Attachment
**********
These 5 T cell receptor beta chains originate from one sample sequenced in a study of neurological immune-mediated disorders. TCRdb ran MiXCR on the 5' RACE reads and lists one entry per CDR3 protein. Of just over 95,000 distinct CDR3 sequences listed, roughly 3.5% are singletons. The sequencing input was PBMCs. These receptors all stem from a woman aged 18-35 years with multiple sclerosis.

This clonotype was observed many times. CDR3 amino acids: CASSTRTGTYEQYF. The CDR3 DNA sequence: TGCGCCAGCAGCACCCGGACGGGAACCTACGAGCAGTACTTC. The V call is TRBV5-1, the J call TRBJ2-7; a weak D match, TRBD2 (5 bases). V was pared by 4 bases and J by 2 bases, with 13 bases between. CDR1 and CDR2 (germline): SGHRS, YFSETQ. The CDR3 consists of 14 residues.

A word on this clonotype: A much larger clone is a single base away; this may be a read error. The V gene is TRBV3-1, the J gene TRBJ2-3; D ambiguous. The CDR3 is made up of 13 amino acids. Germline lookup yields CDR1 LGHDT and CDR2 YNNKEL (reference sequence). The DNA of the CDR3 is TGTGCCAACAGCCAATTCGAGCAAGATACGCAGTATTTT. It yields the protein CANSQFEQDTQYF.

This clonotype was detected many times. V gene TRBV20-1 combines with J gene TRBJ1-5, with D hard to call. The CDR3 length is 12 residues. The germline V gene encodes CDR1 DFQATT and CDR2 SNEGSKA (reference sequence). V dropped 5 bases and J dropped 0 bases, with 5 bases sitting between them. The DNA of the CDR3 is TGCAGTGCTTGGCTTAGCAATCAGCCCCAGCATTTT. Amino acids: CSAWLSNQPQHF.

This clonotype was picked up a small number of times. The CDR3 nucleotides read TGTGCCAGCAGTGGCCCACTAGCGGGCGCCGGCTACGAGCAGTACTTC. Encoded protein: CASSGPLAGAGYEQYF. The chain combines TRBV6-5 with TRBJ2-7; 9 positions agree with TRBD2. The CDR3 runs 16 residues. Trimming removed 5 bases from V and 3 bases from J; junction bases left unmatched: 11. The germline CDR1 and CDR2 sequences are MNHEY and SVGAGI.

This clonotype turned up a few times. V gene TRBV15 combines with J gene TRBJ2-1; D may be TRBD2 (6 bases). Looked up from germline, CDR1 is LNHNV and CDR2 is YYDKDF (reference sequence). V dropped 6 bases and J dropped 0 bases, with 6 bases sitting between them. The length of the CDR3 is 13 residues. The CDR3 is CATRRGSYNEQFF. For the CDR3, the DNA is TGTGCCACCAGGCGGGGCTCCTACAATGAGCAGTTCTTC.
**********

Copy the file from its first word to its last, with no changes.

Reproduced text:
These 5 T cell receptor beta chains originate from one sample sequenced in a study of neurological immune-mediated disorders. TCRdb ran MiXCR on the 5' RACE reads and lists one entry per CDR3 protein. Of just over 95,000 distinct CDR3 sequences listed, roughly 3.5% are singletons. The sequencing input was PBMCs. These receptors all stem from a woman aged 18-35 years with multiple sclerosis.

This clonotype was observed many times. CDR3 amino acids: CASSTRTGTYEQYF. The CDR3 DNA sequence: TGCGCCAGCAGCACCCGGACGGGAACCTACGAGCAGTACTTC. The V call is TRBV5-1, the J call TRBJ2-7; a weak D match, TRBD2 (5 bases). V was pared by 4 bases and J by 2 bases, with 13 bases between. CDR1 and CDR2 (germline): SGHRS, YFSETQ. The CDR3 consists of 14 residues.

A word on this clonotype: A much larger clone is a single base away; this may be a read error. The V gene is TRBV3-1, the J gene TRBJ2-3; D ambiguous. The CDR3 is made up of 13 amino acids. Germline lookup yields CDR1 LGHDT and CDR2 YNNKEL (reference sequence). The DNA of the CDR3 is TGTGCCAACAGCCAATTCGAGCAAGATACGCAGTATTTT. It yields the protein CANSQFEQDTQYF.

This clonotype was detected many times. V gene TRBV20-1 combines with J gene TRBJ1-5, with D hard to call. The CDR3 length is 12 residues. The germline V gene encodes CDR1 DFQATT and CDR2 SNEGSKA (reference sequence). V dropped 5 bases and J dropped 0 bases, with 5 bases sitting between them. The DNA of the CDR3 is TGCAGTGCTTGGCTTAGCAATCAGCCCCAGCATTTT. Amino acids: CSAWLSNQPQHF.

This clonotype was picked up a small number of times. The CDR3 nucleotides read TGTGCCAGCAGTGGCCCACTAGCGGGCGCCGGCTACGAGCAGTACTTC. Encoded protein: CASSGPLAGAGYEQYF. The chain combines TRBV6-5 with TRBJ2-7; 9 positions agree with TRBD2. The CDR3 runs 16 residues. Trimming removed 5 bases from V and 3 bases from J; junction bases left unmatched: 11. The germline CDR1 and CDR2 sequences are MNHEY and SVGAGI.

This clonotype turned up a few times. V gene TRBV15 combines with J gene TRBJ2-1; D may be TRBD2 (6 bases). Looked up from germline, CDR1 is LNHNV and CDR2 is YYDKDF (reference sequence). V dropped 6 bases and J dropped 0 bases, with 6 bases sitting between them. The length of the CDR3 is 13 residues. The CDR3 is CATRRGSYNEQFF. For the CDR3, the DNA is TGTGCCACCAGGCGGGGCTCCTACAATGAGCAGTTCTTC.